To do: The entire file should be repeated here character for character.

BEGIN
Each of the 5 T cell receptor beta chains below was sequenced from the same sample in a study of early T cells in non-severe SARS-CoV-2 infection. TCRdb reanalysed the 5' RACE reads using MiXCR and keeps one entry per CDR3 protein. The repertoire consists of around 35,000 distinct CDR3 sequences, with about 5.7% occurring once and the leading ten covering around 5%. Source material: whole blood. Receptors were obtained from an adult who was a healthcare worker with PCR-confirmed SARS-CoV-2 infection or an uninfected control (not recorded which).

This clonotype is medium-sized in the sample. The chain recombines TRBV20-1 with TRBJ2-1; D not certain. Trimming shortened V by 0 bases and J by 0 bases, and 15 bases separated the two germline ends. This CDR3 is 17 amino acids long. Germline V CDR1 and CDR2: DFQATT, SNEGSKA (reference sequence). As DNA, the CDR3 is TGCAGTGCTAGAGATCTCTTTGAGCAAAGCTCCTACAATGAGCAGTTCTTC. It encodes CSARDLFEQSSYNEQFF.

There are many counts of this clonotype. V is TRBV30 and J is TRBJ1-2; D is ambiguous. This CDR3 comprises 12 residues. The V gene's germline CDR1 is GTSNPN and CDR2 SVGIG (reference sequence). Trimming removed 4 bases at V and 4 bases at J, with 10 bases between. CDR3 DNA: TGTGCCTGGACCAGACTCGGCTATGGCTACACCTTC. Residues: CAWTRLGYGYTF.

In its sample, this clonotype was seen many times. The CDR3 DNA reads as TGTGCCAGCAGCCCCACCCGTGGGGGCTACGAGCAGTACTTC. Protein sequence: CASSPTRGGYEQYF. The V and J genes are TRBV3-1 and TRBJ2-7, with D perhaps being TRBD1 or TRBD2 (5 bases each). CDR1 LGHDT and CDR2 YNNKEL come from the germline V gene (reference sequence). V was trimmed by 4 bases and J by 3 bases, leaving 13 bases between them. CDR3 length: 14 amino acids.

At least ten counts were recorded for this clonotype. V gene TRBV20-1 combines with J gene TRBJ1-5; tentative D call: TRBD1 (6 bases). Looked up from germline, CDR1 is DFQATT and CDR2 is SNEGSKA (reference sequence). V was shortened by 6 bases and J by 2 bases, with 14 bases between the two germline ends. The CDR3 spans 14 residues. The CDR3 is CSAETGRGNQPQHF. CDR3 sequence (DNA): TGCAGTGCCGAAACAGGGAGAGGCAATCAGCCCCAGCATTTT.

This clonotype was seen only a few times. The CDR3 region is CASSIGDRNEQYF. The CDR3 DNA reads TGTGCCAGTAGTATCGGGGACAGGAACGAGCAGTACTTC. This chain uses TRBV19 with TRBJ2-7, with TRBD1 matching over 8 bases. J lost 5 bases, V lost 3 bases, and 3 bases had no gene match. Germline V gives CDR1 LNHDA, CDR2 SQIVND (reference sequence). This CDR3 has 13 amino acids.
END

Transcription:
Each of the 5 T cell receptor beta chains below was sequenced from the same sample in a study of early T cells in non-severe SARS-CoV-2 infection. TCRdb reanalysed the 5' RACE reads using MiXCR and keeps one entry per CDR3 protein. The repertoire consists of around 35,000 distinct CDR3 sequences, with about 5.7% occurring once and the leading ten covering around 5%. Source material: whole blood. Receptors were obtained from an adult who was a healthcare worker with PCR-confirmed SARS-CoV-2 infection or an uninfected control (not recorded which).

This clonotype is medium-sized in the sample. The chain recombines TRBV20-1 with TRBJ2-1; D not certain. Trimming shortened V by 0 bases and J by 0 bases, and 15 bases separated the two germline ends. This CDR3 is 17 amino acids long. Germline V CDR1 and CDR2: DFQATT, SNEGSKA (reference sequence). As DNA, the CDR3 is TGCAGTGCTAGAGATCTCTTTGAGCAAAGCTCCTACAATGAGCAGTTCTTC. It encodes CSARDLFEQSSYNEQFF.

There are many counts of this clonotype. V is TRBV30 and J is TRBJ1-2; D is ambiguous. This CDR3 comprises 12 residues. The V gene's germline CDR1 is GTSNPN and CDR2 SVGIG (reference sequence). Trimming removed 4 bases at V and 4 bases at J, with 10 bases between. CDR3 DNA: TGTGCCTGGACCAGACTCGGCTATGGCTACACCTTC. Residues: CAWTRLGYGYTF.

In its sample, this clonotype was seen many times. The CDR3 DNA reads as TGTGCCAGCAGCCCCACCCGTGGGGGCTACGAGCAGTACTTC. Protein sequence: CASSPTRGGYEQYF. The V and J genes are TRBV3-1 and TRBJ2-7, with D perhaps being TRBD1 or TRBD2 (5 bases each). CDR1 LGHDT and CDR2 YNNKEL come from the germline V gene (reference sequence). V was trimmed by 4 bases and J by 3 bases, leaving 13 bases between them. CDR3 length: 14 amino acids.

At least ten counts were recorded for this clonotype. V gene TRBV20-1 combines with J gene TRBJ1-5; tentative D call: TRBD1 (6 bases). Looked up from germline, CDR1 is DFQATT and CDR2 is SNEGSKA (reference sequence). V was shortened by 6 bases and J by 2 bases, with 14 bases between the two germline ends. The CDR3 spans 14 residues. The CDR3 is CSAETGRGNQPQHF. CDR3 sequence (DNA): TGCAGTGCCGAAACAGGGAGAGGCAATCAGCCCCAGCATTTT.

This clonotype was seen only a few times. The CDR3 region is CASSIGDRNEQYF. The CDR3 DNA reads TGTGCCAGTAGTATCGGGGACAGGAACGAGCAGTACTTC. This chain uses TRBV19 with TRBJ2-7, with TRBD1 matching over 8 bases. J lost 5 bases, V lost 3 bases, and 3 bases had no gene match. Germline V gives CDR1 LNHDA, CDR2 SQIVND (reference sequence). This CDR3 has 13 amino acids.